• sur k

    Cholesterol is a sterol (a combination steroid and alcohol) and a lipid found in the cell membranes of all body tissues, and transported in the blood plasma of all animals. The name originates from the Greek chole- (bile) and stereos (solid), and the chemical suffix -ol for an alcohol, as researchers first identified cholesterol (C27H45OH) in solid form in gallstones in 1784.

    Most cholesterol is not dietary in origin; it is synthesized internally. Cholesterol is present in higher concentrations in tissues which either produce more or have more densely-packed membranes, for example, the liver, spinal cord and brain, and also in atheroma. Cholesterol plays a central role in many biochemical processes, but is best known for the association of cardiovascular disease with various lipoprotein cholesterol transport patterns and high levels of cholesterol in the blood.

    Often, when most doctors talk to their patients about the health concerns of cholesterol, they are referring to "bad cholesterol", or low-density lipoprotein (LDL). "Good cholesterol" is high-density lipoprotein (HDL).

    Types of Cholesterol

    Cholesterol travels in the blood in "packages" called lipoproteins. Cholesterol packaged in low-density lipoprotein (LDL) is often called "bad" cholesterol, because too much LDL in blood can lead to cholesterol buildup and blockage in the arteries.

    Another type of cholesterol, which is packaged in high-density lipoprotein (HDL), is known as "good" cholesterol. That is because HDL helps remove cholesterol from the blood, preventing it from piling up in the arteries. The higher your HDL, the less your risk of coronary heart disease.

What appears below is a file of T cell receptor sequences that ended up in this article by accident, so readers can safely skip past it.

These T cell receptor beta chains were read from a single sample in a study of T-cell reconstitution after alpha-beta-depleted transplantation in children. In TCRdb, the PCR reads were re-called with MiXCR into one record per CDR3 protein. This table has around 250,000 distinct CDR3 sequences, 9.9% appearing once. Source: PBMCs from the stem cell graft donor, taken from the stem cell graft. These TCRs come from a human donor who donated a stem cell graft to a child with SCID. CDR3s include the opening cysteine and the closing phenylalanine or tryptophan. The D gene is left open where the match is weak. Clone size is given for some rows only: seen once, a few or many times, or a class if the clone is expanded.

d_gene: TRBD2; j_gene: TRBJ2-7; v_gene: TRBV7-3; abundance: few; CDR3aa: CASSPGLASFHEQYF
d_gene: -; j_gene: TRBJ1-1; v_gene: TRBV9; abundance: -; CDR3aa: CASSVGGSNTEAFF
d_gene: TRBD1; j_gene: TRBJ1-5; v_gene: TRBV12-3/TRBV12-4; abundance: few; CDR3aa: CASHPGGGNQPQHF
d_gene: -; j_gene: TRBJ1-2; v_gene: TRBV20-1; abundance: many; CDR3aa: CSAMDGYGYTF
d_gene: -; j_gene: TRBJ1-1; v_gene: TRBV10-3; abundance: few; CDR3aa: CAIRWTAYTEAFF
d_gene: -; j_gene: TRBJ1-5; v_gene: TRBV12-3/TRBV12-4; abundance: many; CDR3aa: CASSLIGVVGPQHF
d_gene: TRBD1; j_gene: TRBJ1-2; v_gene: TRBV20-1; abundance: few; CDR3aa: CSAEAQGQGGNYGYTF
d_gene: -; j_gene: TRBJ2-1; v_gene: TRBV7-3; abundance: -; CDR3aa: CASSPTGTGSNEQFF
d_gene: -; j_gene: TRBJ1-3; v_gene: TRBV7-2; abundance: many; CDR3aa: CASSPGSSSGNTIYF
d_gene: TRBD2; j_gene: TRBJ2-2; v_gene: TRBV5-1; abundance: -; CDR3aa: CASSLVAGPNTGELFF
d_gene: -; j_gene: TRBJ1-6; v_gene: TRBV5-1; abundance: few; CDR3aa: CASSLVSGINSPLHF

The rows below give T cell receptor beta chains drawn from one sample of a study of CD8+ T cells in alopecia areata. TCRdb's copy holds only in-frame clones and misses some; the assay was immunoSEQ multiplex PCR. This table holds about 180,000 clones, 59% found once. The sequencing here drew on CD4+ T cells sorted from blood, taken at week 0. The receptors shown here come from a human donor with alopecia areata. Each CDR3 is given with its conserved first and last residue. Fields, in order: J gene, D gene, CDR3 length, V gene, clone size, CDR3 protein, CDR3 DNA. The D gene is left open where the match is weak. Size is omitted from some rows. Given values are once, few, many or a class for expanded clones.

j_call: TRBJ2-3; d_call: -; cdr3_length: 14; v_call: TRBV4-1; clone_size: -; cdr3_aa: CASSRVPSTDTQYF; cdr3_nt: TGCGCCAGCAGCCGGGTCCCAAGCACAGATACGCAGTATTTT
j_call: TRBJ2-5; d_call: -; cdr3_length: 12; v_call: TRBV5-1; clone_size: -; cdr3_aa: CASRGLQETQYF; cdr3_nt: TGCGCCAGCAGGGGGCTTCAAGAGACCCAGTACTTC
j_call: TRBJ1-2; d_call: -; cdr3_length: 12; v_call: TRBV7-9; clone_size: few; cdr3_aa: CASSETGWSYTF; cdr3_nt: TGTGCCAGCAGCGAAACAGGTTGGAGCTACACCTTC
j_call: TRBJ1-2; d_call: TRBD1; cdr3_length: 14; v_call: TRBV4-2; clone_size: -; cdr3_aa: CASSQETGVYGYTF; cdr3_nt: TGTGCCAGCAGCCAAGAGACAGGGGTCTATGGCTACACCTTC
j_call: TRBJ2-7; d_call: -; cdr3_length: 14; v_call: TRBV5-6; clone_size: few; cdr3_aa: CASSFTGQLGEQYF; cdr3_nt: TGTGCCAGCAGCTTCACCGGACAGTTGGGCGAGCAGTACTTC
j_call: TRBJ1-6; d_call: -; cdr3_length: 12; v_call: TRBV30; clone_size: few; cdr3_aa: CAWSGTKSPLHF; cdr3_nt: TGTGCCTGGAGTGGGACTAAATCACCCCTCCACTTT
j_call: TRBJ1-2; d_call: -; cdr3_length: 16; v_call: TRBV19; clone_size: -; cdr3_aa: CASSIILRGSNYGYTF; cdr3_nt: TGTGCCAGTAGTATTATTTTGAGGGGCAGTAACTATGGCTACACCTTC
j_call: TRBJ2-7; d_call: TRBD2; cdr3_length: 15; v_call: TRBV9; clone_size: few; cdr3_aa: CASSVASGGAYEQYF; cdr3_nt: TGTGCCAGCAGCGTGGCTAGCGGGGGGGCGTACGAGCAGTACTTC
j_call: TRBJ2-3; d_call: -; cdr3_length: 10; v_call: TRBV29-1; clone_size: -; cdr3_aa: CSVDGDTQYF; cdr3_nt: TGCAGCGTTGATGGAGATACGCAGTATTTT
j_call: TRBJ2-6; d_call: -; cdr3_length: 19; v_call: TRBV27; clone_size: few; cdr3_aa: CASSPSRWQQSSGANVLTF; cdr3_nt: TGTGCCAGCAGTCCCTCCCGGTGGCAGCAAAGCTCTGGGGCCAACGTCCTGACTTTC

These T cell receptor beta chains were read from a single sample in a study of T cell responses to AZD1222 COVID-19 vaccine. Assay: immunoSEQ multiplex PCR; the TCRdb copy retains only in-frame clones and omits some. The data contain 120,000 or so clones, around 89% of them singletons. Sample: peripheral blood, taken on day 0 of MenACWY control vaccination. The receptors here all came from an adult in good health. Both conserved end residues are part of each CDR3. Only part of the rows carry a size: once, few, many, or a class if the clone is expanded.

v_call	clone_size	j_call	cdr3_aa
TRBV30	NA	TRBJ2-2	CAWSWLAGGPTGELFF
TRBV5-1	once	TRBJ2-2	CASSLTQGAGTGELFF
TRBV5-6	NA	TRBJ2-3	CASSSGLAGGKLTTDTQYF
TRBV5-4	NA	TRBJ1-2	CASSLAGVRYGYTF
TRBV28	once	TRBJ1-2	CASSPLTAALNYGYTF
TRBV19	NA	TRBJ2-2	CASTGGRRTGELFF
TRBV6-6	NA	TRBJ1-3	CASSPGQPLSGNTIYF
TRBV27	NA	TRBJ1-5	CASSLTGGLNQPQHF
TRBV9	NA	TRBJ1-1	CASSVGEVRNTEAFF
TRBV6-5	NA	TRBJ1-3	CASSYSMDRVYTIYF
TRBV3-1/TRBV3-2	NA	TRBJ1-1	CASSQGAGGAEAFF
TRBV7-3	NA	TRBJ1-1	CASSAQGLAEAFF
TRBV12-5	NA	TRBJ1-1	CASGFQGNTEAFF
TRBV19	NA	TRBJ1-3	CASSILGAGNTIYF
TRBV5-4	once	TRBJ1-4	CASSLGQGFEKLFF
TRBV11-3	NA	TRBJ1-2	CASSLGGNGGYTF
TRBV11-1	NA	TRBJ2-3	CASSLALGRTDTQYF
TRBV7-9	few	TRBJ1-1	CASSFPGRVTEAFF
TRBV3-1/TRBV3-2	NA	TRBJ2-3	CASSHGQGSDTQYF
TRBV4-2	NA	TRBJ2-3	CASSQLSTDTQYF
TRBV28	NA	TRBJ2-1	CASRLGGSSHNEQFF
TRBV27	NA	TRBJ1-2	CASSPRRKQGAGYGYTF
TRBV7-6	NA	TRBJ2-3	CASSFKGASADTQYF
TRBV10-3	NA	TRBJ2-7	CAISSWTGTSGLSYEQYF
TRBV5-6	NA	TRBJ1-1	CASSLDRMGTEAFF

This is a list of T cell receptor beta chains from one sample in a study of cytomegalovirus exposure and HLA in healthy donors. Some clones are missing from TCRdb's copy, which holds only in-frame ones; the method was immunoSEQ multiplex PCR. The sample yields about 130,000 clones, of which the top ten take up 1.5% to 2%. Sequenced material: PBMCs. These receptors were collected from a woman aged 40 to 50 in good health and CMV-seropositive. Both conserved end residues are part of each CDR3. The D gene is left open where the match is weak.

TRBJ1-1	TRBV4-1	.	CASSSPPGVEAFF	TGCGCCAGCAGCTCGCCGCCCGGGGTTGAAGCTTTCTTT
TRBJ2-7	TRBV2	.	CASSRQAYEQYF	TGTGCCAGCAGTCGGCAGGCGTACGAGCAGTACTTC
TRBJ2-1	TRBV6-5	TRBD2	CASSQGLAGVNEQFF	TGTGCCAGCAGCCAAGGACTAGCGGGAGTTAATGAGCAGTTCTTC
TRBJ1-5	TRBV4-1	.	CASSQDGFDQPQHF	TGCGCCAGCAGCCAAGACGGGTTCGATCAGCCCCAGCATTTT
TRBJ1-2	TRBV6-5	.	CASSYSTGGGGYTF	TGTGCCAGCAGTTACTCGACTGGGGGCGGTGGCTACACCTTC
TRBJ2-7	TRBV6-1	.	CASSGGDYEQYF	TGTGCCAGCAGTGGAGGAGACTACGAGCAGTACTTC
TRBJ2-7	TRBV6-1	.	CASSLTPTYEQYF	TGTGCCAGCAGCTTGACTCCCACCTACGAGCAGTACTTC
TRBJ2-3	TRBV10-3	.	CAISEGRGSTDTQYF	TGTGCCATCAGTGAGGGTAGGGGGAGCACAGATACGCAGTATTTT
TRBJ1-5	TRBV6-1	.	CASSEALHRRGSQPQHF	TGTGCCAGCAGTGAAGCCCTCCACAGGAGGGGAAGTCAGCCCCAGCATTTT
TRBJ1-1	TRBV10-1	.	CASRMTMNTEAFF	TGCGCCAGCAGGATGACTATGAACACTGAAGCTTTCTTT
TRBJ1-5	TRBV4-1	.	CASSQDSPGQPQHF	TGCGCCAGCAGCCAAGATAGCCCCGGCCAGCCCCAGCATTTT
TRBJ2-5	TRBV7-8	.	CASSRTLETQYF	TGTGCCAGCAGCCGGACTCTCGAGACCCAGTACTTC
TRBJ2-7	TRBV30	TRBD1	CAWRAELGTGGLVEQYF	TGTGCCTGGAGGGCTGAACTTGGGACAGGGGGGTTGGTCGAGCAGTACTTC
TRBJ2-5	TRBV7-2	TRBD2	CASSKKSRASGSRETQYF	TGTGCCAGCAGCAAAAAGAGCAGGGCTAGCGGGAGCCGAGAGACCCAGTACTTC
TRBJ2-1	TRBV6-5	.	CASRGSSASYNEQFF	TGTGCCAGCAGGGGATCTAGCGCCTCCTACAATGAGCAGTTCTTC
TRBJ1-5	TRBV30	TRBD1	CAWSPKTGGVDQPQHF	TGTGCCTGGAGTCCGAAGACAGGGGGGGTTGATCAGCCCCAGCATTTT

What Are Healthy Levels of Cholesterol?
    Desirable — Less than 200 mg/dL
    Borderline high risk — 200–239 mg/dL
    High risk — 240 mg/dL and over
    If your total cholesterol is less than 200 mg/dL, your heart attack risk is relatively low, unless you have other risk factors. Even with a low risk, it’s still smart to eat foods low in saturated fat and cholesterol, and also get plenty of physical activity. Have your cholesterol levels measured every five years — or more often if you’re a man over 45 or a woman over 55.

    Borderline high risk
    People whose cholesterol level is from 200 to 239 mg/dL are borderline high risk. About a third of American adults are in this (borderline) group; almost half of adults have total cholesterol levels below 200 mg/dL.